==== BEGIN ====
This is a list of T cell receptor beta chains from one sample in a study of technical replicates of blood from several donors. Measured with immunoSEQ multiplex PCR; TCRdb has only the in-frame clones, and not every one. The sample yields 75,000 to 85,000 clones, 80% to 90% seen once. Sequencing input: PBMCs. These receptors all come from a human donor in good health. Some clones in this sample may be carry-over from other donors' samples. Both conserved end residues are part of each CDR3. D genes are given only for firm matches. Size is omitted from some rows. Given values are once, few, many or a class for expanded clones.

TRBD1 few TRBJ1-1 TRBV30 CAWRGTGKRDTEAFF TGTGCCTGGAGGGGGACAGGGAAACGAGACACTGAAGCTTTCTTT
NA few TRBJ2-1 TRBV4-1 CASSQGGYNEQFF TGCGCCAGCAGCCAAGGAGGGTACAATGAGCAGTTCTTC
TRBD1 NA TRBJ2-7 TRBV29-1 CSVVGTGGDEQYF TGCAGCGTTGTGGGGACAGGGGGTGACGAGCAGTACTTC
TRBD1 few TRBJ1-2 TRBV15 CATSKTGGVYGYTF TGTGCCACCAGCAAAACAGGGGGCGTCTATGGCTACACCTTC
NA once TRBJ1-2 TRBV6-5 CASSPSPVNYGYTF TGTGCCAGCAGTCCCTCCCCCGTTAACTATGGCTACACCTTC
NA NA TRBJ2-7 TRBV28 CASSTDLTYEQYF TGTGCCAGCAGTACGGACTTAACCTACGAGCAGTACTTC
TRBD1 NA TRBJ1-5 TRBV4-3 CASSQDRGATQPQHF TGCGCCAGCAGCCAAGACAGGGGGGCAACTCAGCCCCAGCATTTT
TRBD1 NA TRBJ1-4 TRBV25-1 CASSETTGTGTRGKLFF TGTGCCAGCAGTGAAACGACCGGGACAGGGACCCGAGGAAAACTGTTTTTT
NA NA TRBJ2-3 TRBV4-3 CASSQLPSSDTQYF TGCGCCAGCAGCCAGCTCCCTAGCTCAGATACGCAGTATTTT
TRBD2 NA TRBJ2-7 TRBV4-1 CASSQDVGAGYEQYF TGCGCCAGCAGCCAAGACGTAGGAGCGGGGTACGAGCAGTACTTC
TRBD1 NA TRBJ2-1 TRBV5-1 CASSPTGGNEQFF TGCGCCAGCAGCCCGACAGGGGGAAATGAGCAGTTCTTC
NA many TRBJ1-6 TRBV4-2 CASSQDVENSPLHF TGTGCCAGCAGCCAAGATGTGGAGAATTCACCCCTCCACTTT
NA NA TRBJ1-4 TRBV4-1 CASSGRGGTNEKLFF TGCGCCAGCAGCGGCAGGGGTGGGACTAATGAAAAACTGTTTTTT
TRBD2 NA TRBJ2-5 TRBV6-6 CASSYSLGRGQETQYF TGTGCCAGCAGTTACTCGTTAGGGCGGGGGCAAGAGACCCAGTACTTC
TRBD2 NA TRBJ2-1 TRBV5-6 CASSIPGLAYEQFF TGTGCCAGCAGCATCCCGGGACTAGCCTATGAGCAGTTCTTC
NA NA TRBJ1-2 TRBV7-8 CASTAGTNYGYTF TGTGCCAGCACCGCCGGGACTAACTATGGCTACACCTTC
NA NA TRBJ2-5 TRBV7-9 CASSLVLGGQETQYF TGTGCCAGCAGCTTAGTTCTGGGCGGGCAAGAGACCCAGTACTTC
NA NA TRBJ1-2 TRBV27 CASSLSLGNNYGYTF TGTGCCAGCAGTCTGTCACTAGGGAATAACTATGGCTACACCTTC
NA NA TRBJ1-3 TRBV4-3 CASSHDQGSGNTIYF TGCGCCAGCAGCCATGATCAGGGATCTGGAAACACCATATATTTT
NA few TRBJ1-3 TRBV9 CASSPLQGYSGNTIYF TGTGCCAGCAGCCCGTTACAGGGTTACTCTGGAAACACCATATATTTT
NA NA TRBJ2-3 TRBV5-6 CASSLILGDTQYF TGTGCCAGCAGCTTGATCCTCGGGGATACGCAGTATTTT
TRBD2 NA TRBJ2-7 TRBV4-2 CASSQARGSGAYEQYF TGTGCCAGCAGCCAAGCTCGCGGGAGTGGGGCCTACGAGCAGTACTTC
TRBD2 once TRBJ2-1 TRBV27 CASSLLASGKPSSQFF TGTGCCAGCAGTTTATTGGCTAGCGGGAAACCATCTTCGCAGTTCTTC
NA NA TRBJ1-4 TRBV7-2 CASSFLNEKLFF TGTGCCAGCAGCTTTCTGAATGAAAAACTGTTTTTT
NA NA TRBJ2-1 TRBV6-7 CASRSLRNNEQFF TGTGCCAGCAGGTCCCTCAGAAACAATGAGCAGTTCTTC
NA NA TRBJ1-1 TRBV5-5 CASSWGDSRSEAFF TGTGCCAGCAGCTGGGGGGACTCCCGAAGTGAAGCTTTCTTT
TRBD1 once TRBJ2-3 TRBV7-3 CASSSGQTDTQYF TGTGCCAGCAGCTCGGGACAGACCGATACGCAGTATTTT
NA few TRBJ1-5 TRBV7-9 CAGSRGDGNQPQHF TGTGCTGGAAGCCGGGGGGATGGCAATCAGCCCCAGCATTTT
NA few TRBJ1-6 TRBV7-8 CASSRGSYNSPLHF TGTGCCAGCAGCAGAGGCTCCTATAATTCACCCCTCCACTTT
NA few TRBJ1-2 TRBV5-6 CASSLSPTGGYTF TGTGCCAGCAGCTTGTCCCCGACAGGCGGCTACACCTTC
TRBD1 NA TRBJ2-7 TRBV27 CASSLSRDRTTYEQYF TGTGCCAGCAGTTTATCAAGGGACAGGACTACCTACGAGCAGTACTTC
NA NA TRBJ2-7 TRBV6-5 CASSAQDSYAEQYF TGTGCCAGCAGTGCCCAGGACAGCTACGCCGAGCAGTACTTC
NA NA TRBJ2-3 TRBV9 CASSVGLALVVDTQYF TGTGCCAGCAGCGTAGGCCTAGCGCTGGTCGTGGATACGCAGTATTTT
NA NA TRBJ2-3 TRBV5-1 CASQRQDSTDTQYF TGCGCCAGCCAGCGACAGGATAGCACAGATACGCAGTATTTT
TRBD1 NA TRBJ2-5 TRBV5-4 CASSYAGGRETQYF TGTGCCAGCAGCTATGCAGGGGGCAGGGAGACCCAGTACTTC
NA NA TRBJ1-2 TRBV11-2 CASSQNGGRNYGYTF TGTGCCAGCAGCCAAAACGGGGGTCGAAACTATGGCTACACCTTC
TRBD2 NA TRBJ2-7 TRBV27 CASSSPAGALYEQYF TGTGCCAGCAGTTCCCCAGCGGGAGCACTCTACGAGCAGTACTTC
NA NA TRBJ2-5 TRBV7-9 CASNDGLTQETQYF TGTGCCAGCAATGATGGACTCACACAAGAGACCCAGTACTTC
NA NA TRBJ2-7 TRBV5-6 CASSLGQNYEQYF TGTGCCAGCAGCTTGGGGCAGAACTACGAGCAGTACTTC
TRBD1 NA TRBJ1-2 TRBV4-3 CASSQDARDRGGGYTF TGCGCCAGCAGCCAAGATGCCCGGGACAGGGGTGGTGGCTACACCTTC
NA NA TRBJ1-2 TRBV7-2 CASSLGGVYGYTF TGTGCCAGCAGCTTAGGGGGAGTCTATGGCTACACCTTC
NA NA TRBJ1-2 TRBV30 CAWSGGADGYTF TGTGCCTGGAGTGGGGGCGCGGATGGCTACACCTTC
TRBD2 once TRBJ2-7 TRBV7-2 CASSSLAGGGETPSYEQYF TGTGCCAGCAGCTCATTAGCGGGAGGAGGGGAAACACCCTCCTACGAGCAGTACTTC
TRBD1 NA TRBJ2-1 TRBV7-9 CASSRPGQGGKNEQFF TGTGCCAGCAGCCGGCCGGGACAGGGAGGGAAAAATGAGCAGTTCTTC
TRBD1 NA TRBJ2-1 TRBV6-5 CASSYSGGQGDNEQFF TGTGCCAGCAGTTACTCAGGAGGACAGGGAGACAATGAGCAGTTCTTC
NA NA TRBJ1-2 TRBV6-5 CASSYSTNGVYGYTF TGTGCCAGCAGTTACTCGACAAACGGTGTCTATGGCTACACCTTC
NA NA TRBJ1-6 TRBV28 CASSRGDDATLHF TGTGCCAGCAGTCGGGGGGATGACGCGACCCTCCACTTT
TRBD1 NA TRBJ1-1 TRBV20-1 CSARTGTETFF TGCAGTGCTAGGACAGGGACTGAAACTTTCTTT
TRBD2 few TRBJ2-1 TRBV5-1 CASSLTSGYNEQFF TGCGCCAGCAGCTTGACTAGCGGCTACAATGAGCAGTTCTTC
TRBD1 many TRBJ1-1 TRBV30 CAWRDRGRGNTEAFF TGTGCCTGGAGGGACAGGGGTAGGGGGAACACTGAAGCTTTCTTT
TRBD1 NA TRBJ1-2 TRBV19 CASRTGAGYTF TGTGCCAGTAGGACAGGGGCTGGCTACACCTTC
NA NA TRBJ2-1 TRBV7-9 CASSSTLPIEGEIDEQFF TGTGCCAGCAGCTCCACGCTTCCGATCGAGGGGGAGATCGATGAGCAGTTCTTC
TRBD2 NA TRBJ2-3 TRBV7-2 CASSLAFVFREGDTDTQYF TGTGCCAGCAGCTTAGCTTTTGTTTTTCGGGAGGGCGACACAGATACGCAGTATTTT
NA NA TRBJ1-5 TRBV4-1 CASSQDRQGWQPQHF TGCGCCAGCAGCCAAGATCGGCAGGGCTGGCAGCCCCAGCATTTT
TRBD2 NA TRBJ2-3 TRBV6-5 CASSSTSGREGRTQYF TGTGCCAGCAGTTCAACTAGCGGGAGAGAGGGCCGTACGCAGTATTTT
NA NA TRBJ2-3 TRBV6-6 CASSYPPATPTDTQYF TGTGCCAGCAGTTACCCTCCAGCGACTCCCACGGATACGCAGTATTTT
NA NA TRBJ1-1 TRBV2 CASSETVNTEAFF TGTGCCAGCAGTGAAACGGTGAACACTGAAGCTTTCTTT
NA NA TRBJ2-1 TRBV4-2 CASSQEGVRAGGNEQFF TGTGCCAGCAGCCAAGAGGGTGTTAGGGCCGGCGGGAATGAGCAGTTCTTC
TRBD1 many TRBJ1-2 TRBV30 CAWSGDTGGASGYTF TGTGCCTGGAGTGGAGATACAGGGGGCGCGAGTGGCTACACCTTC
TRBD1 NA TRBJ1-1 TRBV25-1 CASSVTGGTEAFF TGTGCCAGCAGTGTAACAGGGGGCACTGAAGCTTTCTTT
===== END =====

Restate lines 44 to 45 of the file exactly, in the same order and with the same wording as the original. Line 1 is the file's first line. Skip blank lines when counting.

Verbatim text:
TRBD2 once TRBJ2-7 TRBV7-2 CASSSLAGGGETPSYEQYF TGTGCCAGCAGCTCATTAGCGGGAGGAGGGGAAACACCCTCCTACGAGCAGTACTTC
TRBD1 NA TRBJ2-1 TRBV7-9 CASSRPGQGGKNEQFF TGTGCCAGCAGCCGGCCGGGACAGGGAGGGAAAAATGAGCAGTTCTTC